ART IN URBAN DEVELOPMENT PROJECT VISBORG
The Region of Gotland is planning for residential areas and related activities in the former regimental area Visborg, south of the island’s main city Visby. Art in Urban Development Project Visborg in collaboration with Public Art Agency Sweden, Baltic Art Center and Region of Gotland.
In his project ANNO MMXX, Juri Markkula has developed a design concept for the planned city park Donners hage in Visborg. The artist has used the site’s cultural history and natural values to thematize the regimental area’s brick architecture, cultural fencing and local vegetation in designs that mark entrances and exits in the park. The idea with the design concept has been to frame Donner’s hage, both as a physical site and a place of memories. At the same time, the concept connects different parts of Visborg, for both pedestrians and cyclists, by acting as signposts and encouraging movement within Visborg via the park.
The design concept ANNO MMXX has consisted of four parts that mark places where you will be able to pass through the park on foot and by bike. But also places where the artist has seen that it would be nice with an entry/exit to draw attention to local qualities in Donner’s hage or connect to an area adjacent to the park.
Juri Markkula’s idea to work with entrances comes from the line of sight that connects the main entrance to Region Gotland’s office, located in one of the former regimental area’s buildings in Visborg, with the large pine grove in Donner’s hage. The first part of the design concept is imagined by the artist as a brick portal in the form of a fragment or a ruin that reflects the regimental architecture in design language, scale and location. The military brick architecture is a physical remnant and a memory from the area’s previous identity as the armored regiment P18 and is part of Visborg’s cultural heritage. The portal is intended as an aged replica of the entrance to Region Gotland’s head office and is located opposite its gate on the other side of the street. There, it forms the entrance to Donner’s hage and a visual connection between the old regimental area and the new residential area’s common park. The ruin as a sculpture refers to several sources of inspiration in art history such as Per Kirkeby’s brick sculptures, Caspar David Friedrich’s ruin romantic painting and Gotland’s medieval architecture.
In the north-western part of Donner’s hage, an area is proposed to host grazing sheep to maintain the meadow land. This part of the park is located in close proximity to the so-called “Pippi plot” with its planned playground and preschool. Here, the entrance is highlighted in a more low-key way with a design that is woven into an existing traditional Gotlandic fence, the so-called bandtun. The design consists of a cast of the fence’s juniper wood in bronze and is the artist’s tribute to a craft tradition thousands of years old. The entrance itself adapts to the grazing animals and could be designed as a cast bronze staircase over the fence or a section of the actual fence in cast bronze intertwined with the sturgeons and straps in juniper wood and beams of spruce.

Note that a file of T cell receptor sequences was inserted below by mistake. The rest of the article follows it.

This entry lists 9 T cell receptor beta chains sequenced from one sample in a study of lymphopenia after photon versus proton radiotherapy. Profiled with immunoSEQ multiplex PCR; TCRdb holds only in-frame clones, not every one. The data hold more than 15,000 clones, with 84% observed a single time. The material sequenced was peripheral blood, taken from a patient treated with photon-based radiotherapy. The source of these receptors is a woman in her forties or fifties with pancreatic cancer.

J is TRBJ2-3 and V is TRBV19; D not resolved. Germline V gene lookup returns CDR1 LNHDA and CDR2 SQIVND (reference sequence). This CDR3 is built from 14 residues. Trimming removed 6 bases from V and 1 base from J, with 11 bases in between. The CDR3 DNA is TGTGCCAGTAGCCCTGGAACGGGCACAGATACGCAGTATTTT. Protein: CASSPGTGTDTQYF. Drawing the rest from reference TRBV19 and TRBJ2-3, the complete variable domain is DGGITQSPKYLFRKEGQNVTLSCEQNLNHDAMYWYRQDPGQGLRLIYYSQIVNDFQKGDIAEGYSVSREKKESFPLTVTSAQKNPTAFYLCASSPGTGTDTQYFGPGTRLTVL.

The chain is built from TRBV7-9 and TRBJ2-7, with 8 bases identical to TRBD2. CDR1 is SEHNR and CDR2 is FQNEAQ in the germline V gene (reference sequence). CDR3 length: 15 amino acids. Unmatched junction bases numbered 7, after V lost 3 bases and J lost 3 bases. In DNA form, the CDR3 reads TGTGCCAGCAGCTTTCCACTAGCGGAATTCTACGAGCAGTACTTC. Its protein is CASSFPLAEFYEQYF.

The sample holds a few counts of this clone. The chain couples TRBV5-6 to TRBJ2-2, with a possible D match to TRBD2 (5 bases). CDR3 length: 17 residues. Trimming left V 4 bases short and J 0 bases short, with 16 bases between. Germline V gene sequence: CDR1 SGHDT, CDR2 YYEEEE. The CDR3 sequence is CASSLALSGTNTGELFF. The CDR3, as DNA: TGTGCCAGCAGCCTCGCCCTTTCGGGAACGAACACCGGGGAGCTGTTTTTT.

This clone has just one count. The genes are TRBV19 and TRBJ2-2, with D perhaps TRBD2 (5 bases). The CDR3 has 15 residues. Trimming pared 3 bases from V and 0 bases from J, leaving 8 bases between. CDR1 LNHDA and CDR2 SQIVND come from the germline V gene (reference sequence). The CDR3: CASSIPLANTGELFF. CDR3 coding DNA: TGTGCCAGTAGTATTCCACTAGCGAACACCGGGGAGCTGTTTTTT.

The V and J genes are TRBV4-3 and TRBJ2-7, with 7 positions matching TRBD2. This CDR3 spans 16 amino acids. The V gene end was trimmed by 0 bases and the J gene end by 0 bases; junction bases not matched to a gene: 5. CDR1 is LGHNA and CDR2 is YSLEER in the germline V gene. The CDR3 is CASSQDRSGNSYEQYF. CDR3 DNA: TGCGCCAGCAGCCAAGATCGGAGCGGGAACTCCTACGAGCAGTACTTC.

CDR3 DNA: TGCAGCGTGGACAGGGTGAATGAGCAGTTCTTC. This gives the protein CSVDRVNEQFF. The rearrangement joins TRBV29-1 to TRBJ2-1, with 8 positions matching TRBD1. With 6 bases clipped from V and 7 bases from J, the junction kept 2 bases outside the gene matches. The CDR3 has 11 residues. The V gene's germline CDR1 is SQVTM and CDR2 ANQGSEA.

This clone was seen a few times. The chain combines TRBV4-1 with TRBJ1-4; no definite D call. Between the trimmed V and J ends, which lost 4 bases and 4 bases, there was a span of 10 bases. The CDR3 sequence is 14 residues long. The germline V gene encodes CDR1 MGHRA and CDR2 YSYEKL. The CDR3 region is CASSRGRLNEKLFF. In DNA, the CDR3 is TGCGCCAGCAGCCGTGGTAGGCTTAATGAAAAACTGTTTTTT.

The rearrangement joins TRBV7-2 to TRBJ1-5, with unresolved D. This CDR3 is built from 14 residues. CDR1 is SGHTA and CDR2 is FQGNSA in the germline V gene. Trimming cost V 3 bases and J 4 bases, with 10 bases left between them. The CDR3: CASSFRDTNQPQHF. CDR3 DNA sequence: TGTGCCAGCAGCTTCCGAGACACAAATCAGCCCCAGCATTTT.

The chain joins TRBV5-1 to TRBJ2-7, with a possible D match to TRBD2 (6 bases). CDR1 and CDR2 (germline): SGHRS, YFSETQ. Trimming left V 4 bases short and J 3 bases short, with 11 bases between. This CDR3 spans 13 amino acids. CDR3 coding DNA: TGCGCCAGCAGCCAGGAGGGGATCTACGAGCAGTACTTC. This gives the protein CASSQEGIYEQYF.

At the northern entrance to Donner’s hage, near the planned, diagonally running cycle and pedestrian path, grows an alder classified as a giant tree. The alder is rarely more than 120 years old, but due to its size it’s considered particularly worthy of protection when its immediate environment is being changed. The alder has a protection zone of 15 m in diameter and therefore the walking and cycling path makes a detour around the tree to make room for and save its roots. The design here consists of a copy of the lower 90-100cm of the alder trunk and part of the ground, a small slope on which the tree stands. The sculpture’s design in cast concrete gives the bark’s deep relief and the trunk’s organic shape a monumental materiality. This pair of tree trunks, one of which is changeable and perishable and the other frozen in time, forms the third portal in the design proposal.
At Donners hage’s northeast entrance, the design is shaped like a portico and straddles the planned bicycle and pedestrian path that runs from the pedestrian bicycle bridge at the ferry route through Donners Hagen and lands at Kung Oscars Road near the square by the planned student housing. The sculpture consists of a structure of PVC tubes that creates a visually striking landmark adjacent the park. At the same time, a visual connection is created to the pine trees that stand tall columns, giving this part of the park its character.
The tubes are lined with photographic image textures generated with 3d technology from the surroundings in and around Donners hage. These photographic surfaces form a camouflage created specifically by and for Visborg and associate to the site’s military past. The design is also inspired by the obstacle course used for the soldiers’ physical training in the vicinity. The sculpture can also be used as a plant support and be covered with vegetation, just like a pergola.